Tsuno Breaks the Taboo of Menstruation to Help Fund Education Programs
I'm passionate about design, sustainability and women's empowerment. I'm inspired by the people around me doing amazing things, traveling, the opportunities I have had in tertiary study through the art and design courses I have done over the years- I'm currently back at university after a 5 year break, slowly completing the final year of a Bachelor of Industrial Design with Honours.
Tsuno is a social enterprise run by myself, which sells disposable sanitary pads and tampons made from natural and organic fibres. The business exists as a way to help fund education scholarships for girls in Sierra Leone and Uganda, with 50% of the profits being donated to a charity called One Girl, who facilitate education programs, business training and menstrual health support for women and girls in both those countries.
I was studying industrial design at university in 2012 and was in a class learning about sustainability and everyday products, and also had recently been gifted a menstrual cup by a friend of mine from Finland. This peaked my interest in reusable products, the materials used in common disposables, and then around the same time I attended a talk by the founder of the charity One Girl. I was hooked on this topic, shocked that girls out there in our world had nothing hygienic and effective to manage their periods with, often resulting in them missing school days and falling behind because of this.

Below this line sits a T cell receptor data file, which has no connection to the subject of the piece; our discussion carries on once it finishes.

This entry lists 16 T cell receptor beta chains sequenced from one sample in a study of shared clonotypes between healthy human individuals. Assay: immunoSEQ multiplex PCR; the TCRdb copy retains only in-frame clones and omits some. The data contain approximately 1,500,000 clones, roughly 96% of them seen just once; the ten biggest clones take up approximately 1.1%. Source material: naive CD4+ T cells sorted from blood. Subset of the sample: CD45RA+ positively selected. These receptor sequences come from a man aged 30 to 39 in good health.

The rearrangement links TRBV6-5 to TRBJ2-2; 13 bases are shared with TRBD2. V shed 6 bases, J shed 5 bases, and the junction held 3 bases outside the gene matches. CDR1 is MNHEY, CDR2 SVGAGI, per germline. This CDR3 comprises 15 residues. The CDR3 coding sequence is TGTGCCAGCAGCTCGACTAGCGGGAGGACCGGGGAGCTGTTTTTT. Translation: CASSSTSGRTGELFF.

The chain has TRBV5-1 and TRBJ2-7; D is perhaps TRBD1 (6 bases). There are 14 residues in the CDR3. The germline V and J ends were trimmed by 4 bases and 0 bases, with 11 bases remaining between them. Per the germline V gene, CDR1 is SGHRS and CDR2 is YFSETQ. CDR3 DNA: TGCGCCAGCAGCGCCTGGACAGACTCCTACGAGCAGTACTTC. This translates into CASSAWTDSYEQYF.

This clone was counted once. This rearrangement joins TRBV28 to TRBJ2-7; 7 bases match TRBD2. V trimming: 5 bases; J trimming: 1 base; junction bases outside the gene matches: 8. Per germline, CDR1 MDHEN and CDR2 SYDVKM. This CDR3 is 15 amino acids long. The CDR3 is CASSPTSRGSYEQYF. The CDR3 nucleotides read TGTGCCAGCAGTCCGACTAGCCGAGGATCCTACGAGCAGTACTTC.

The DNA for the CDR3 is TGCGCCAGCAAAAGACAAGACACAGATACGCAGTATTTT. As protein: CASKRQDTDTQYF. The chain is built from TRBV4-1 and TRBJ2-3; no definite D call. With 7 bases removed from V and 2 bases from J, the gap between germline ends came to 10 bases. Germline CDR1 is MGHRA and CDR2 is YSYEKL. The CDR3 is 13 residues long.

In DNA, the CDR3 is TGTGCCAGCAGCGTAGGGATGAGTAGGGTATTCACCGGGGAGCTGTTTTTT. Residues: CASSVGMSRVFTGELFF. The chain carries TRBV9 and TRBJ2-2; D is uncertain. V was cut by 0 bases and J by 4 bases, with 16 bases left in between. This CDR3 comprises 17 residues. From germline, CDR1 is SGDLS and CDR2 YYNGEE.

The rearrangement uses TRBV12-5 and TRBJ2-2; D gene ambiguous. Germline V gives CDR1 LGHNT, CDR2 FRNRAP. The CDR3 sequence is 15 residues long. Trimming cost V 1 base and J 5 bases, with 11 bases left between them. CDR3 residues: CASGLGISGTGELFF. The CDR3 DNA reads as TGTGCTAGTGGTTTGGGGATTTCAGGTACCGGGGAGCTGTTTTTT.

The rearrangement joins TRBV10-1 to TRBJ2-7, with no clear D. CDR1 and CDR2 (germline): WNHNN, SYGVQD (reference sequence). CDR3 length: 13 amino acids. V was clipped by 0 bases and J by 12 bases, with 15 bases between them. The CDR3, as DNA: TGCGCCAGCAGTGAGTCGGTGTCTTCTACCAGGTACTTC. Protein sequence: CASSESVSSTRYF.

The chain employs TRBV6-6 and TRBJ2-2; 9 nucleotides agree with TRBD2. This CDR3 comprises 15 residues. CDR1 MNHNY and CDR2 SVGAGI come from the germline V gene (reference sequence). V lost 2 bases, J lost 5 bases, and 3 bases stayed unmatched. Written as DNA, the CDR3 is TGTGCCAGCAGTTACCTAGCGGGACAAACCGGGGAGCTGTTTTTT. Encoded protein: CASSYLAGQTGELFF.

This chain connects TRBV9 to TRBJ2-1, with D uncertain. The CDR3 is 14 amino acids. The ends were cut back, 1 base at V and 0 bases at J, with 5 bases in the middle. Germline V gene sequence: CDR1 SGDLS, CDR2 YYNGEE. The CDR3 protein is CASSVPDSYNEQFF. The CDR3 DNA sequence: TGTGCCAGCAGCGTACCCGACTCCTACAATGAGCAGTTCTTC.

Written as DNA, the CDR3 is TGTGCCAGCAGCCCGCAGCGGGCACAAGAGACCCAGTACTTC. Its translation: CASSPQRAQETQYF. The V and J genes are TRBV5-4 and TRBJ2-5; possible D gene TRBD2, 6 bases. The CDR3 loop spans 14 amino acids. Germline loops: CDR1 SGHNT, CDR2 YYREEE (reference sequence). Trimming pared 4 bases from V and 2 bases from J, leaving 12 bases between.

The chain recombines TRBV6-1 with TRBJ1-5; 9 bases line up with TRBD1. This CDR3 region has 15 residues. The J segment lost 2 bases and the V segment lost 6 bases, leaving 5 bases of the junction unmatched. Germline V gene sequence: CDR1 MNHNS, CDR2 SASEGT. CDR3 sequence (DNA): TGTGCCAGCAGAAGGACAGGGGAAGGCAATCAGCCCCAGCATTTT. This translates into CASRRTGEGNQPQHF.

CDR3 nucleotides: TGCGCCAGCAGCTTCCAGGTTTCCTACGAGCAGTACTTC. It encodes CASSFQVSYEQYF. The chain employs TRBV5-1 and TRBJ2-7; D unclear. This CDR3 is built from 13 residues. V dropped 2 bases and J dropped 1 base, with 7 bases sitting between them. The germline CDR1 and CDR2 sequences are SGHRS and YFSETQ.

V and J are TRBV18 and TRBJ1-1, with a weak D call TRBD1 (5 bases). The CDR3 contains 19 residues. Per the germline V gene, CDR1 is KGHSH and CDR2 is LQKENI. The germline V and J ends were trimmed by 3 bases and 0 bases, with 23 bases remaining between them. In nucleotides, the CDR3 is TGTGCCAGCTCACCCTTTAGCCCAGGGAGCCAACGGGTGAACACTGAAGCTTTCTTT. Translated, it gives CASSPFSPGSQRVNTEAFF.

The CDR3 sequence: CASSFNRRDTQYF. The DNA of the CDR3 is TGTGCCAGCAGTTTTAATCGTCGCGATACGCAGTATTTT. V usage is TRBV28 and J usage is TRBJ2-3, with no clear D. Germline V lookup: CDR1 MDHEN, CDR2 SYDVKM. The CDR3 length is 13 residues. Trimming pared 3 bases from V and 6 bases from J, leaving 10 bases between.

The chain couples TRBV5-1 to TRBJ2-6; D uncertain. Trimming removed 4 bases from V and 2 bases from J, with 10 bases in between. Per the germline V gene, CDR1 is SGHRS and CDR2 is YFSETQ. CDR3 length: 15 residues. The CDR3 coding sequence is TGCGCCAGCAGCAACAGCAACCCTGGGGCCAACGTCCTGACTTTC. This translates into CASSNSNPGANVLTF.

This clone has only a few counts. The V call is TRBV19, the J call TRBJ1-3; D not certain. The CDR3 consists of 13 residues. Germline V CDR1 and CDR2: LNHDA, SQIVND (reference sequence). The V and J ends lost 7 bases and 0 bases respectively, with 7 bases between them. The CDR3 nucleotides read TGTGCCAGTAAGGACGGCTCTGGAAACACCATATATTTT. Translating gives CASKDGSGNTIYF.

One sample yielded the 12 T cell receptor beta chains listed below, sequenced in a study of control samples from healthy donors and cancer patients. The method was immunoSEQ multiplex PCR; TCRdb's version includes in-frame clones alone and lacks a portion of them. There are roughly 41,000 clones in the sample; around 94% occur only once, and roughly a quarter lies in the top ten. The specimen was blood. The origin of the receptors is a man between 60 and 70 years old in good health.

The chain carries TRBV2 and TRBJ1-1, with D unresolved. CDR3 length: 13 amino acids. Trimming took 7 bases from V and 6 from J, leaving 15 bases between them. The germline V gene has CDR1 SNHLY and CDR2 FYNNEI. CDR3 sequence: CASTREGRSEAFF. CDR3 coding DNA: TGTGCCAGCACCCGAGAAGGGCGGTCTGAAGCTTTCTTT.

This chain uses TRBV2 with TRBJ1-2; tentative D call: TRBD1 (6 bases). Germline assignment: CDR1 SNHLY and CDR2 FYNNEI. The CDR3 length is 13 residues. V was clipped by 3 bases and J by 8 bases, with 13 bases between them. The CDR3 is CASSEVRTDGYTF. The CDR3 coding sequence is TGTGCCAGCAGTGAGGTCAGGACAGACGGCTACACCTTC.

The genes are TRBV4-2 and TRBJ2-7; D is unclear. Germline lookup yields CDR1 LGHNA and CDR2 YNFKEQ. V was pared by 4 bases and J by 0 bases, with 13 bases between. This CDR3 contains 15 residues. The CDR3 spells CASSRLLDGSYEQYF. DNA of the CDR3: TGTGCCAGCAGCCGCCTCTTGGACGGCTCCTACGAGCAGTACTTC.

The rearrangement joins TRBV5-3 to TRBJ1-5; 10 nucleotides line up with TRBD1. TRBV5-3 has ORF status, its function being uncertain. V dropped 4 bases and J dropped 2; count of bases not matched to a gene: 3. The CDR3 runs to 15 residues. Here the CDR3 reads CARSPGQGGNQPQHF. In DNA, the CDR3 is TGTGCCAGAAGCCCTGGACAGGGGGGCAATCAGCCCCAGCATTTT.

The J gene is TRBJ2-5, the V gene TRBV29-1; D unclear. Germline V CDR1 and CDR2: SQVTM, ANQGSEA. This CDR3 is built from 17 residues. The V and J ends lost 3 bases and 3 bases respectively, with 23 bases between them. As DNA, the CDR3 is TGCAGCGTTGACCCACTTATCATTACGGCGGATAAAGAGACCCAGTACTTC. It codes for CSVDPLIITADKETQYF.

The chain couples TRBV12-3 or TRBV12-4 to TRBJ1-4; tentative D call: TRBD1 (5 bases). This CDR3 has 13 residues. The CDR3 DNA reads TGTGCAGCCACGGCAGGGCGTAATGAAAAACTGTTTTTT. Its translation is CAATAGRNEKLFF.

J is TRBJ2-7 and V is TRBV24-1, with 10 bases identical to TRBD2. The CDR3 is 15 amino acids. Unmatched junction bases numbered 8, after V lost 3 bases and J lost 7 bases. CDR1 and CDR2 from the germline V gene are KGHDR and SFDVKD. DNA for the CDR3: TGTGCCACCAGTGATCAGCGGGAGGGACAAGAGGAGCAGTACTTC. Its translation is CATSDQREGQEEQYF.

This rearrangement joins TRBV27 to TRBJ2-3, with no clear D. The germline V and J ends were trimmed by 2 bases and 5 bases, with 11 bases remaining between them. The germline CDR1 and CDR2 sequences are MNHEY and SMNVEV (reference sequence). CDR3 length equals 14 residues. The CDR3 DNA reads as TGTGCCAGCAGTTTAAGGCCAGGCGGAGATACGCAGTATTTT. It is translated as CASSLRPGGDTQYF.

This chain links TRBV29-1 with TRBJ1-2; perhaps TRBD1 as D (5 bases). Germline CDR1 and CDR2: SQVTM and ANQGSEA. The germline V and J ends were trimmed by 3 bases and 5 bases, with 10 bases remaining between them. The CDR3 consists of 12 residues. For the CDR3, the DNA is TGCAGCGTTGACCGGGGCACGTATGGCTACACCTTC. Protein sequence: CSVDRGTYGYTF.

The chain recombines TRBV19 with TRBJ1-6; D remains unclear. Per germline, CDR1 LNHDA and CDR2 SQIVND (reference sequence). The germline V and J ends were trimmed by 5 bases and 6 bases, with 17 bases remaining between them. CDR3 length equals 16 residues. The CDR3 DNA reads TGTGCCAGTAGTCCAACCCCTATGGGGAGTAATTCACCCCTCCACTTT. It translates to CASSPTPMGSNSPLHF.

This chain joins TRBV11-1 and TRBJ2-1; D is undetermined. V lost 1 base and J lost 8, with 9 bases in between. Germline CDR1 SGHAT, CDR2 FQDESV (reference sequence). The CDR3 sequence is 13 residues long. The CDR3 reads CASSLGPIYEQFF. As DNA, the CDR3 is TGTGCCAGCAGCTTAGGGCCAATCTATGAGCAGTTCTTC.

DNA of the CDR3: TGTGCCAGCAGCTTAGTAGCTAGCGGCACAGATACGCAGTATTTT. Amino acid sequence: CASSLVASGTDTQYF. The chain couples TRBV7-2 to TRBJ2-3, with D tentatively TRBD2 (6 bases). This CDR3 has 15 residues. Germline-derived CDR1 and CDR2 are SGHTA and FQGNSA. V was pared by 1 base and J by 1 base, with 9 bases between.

I wanted to do something to help, whilst also finding a way for myself to be self employed, supporting my own living too. It took about a year of thinking about it, then about a year of planning, doing a small business course and writing a business plan, and then followed by a crowd funding campaign where I needed to raise $40 000 for the first shipment of bamboo fibre pads, and then in October 2014 the product arrived and I have just been doing it since then!
At the time of creating Tsuno there were very few natural and organic options on the market in Australia, most of the ones that did exist were branded in plain 'medical' looking packaging, and then the alternative mainstream brands were all packaged in plastic, bright colours with lots of butterflies and flowers!
I wanted Tsuno to be something different, beautiful and special. The taboo around menstruation was quite strong even back in 2014. I have seen a massive change in the general openness of the media to write about menstruation even just in 4 years. I thought by creating a beautiful package, Tsuno users might feel more likely to have their pads/tampons on display on their dresser/shelf/bathroom vanity rather than hiding them away in a drawer, in a small way addressing the taboo here in Australia, subtly.
To do this, I decided the packages would feature the work of different artists with each large order, and one day I hope to have enough customers to make the boxes change their design on a monthly basis, to keep up with the monthly cycle!
Tsuno is also unique because we give away half our profits! This business doesn't exist because I wanted to run a sanitary product business to make lots of money for myself, it exists because I wanted to create a way for people to support charity in a direct way through an everyday essential product. The business still runs as a normal financially sustainable business would, everyone is paid appropriately, but at the end of the day we are here to create funds to enable girls to get an education and help break the poverty cycle in some of the world's poorest countries.